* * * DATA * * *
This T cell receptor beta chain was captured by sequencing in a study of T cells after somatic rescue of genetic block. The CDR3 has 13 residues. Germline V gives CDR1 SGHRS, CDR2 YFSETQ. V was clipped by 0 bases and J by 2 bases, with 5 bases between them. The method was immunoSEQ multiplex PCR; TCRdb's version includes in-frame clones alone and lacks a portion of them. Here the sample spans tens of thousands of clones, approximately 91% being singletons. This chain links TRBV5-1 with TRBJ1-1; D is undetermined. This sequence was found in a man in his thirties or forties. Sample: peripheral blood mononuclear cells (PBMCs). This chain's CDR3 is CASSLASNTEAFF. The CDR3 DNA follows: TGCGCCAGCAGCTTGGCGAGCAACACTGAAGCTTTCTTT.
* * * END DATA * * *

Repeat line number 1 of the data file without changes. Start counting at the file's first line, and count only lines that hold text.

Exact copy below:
This T cell receptor beta chain was captured by sequencing in a study of T cells after somatic rescue of genetic block. The CDR3 has 13 residues. Germline V gives CDR1 SGHRS, CDR2 YFSETQ. V was clipped by 0 bases and J by 2 bases, with 5 bases between them. The method was immunoSEQ multiplex PCR; TCRdb's version includes in-frame clones alone and lacks a portion of them. Here the sample spans tens of thousands of clones, approximately 91% being singletons. This chain links TRBV5-1 with TRBJ1-1; D is undetermined. This sequence was found in a man in his thirties or forties. Sample: peripheral blood mononuclear cells (PBMCs). This chain's CDR3 is CASSLASNTEAFF. The CDR3 DNA follows: TGCGCCAGCAGCTTGGCGAGCAACACTGAAGCTTTCTTT.